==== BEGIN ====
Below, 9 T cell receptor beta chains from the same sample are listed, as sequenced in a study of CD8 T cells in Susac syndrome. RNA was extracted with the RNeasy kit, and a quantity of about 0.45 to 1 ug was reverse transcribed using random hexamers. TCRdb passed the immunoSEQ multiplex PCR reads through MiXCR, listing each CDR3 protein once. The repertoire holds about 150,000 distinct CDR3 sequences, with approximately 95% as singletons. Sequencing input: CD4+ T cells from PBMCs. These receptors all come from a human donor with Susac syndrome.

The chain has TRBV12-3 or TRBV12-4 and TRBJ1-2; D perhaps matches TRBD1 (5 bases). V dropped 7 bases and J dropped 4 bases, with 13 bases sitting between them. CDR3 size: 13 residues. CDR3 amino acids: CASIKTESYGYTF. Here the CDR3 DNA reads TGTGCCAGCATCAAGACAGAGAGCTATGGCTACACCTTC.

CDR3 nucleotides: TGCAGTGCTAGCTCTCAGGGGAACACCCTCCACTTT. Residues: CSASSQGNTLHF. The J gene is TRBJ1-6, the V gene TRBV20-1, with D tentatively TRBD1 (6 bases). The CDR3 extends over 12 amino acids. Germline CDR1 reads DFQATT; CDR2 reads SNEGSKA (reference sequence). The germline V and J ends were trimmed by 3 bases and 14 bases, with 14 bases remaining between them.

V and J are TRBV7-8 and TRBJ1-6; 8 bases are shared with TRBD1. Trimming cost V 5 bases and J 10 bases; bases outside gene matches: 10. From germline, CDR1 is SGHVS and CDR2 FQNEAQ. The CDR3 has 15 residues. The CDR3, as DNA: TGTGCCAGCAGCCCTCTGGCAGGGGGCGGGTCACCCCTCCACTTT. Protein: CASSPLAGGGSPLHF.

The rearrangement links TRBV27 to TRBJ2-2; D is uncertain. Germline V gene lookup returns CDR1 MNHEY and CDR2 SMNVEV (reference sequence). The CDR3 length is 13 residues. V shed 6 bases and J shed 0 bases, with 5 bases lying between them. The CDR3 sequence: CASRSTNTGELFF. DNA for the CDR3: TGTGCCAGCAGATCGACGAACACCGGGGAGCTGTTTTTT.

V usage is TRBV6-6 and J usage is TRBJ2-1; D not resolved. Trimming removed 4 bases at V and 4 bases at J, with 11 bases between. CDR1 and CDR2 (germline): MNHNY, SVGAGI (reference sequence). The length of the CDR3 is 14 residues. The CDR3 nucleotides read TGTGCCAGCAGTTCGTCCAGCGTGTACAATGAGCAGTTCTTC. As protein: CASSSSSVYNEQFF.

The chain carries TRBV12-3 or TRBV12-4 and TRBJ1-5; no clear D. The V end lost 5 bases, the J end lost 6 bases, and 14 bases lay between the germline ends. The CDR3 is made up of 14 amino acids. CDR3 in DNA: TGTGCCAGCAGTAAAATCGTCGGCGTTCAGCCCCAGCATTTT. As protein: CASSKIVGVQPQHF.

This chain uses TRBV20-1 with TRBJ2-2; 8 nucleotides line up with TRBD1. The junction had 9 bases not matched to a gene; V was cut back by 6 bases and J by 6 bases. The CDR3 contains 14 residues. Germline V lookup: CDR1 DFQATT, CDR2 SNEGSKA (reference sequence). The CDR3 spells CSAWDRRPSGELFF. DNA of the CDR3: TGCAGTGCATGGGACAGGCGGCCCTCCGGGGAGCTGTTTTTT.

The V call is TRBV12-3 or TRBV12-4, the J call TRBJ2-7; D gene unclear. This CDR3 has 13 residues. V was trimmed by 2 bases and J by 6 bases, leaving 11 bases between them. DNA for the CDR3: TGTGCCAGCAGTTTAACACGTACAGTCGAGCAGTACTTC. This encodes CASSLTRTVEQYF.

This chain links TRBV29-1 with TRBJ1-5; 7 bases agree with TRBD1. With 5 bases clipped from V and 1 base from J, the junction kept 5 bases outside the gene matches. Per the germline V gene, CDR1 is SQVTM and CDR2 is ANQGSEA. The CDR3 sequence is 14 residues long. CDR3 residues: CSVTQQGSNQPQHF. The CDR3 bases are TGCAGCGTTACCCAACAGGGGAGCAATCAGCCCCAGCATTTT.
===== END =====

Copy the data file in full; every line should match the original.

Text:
Below, 9 T cell receptor beta chains from the same sample are listed, as sequenced in a study of CD8 T cells in Susac syndrome. RNA was extracted with the RNeasy kit, and a quantity of about 0.45 to 1 ug was reverse transcribed using random hexamers. TCRdb passed the immunoSEQ multiplex PCR reads through MiXCR, listing each CDR3 protein once. The repertoire holds about 150,000 distinct CDR3 sequences, with approximately 95% as singletons. Sequencing input: CD4+ T cells from PBMCs. These receptors all come from a human donor with Susac syndrome.

The chain has TRBV12-3 or TRBV12-4 and TRBJ1-2; D perhaps matches TRBD1 (5 bases). V dropped 7 bases and J dropped 4 bases, with 13 bases sitting between them. CDR3 size: 13 residues. CDR3 amino acids: CASIKTESYGYTF. Here the CDR3 DNA reads TGTGCCAGCATCAAGACAGAGAGCTATGGCTACACCTTC.

CDR3 nucleotides: TGCAGTGCTAGCTCTCAGGGGAACACCCTCCACTTT. Residues: CSASSQGNTLHF. The J gene is TRBJ1-6, the V gene TRBV20-1, with D tentatively TRBD1 (6 bases). The CDR3 extends over 12 amino acids. Germline CDR1 reads DFQATT; CDR2 reads SNEGSKA (reference sequence). The germline V and J ends were trimmed by 3 bases and 14 bases, with 14 bases remaining between them.

V and J are TRBV7-8 and TRBJ1-6; 8 bases are shared with TRBD1. Trimming cost V 5 bases and J 10 bases; bases outside gene matches: 10. From germline, CDR1 is SGHVS and CDR2 FQNEAQ. The CDR3 has 15 residues. The CDR3, as DNA: TGTGCCAGCAGCCCTCTGGCAGGGGGCGGGTCACCCCTCCACTTT. Protein: CASSPLAGGGSPLHF.

The rearrangement links TRBV27 to TRBJ2-2; D is uncertain. Germline V gene lookup returns CDR1 MNHEY and CDR2 SMNVEV (reference sequence). The CDR3 length is 13 residues. V shed 6 bases and J shed 0 bases, with 5 bases lying between them. The CDR3 sequence: CASRSTNTGELFF. DNA for the CDR3: TGTGCCAGCAGATCGACGAACACCGGGGAGCTGTTTTTT.

V usage is TRBV6-6 and J usage is TRBJ2-1; D not resolved. Trimming removed 4 bases at V and 4 bases at J, with 11 bases between. CDR1 and CDR2 (germline): MNHNY, SVGAGI (reference sequence). The length of the CDR3 is 14 residues. The CDR3 nucleotides read TGTGCCAGCAGTTCGTCCAGCGTGTACAATGAGCAGTTCTTC. As protein: CASSSSSVYNEQFF.

The chain carries TRBV12-3 or TRBV12-4 and TRBJ1-5; no clear D. The V end lost 5 bases, the J end lost 6 bases, and 14 bases lay between the germline ends. The CDR3 is made up of 14 amino acids. CDR3 in DNA: TGTGCCAGCAGTAAAATCGTCGGCGTTCAGCCCCAGCATTTT. As protein: CASSKIVGVQPQHF.

This chain uses TRBV20-1 with TRBJ2-2; 8 nucleotides line up with TRBD1. The junction had 9 bases not matched to a gene; V was cut back by 6 bases and J by 6 bases. The CDR3 contains 14 residues. Germline V lookup: CDR1 DFQATT, CDR2 SNEGSKA (reference sequence). The CDR3 spells CSAWDRRPSGELFF. DNA of the CDR3: TGCAGTGCATGGGACAGGCGGCCCTCCGGGGAGCTGTTTTTT.

The V call is TRBV12-3 or TRBV12-4, the J call TRBJ2-7; D gene unclear. This CDR3 has 13 residues. V was trimmed by 2 bases and J by 6 bases, leaving 11 bases between them. DNA for the CDR3: TGTGCCAGCAGTTTAACACGTACAGTCGAGCAGTACTTC. This encodes CASSLTRTVEQYF.

This chain links TRBV29-1 with TRBJ1-5; 7 bases agree with TRBD1. With 5 bases clipped from V and 1 base from J, the junction kept 5 bases outside the gene matches. Per the germline V gene, CDR1 is SQVTM and CDR2 is ANQGSEA. The CDR3 sequence is 14 residues long. CDR3 residues: CSVTQQGSNQPQHF. The CDR3 bases are TGCAGCGTTACCCAACAGGGGAGCAATCAGCCCCAGCATTTT.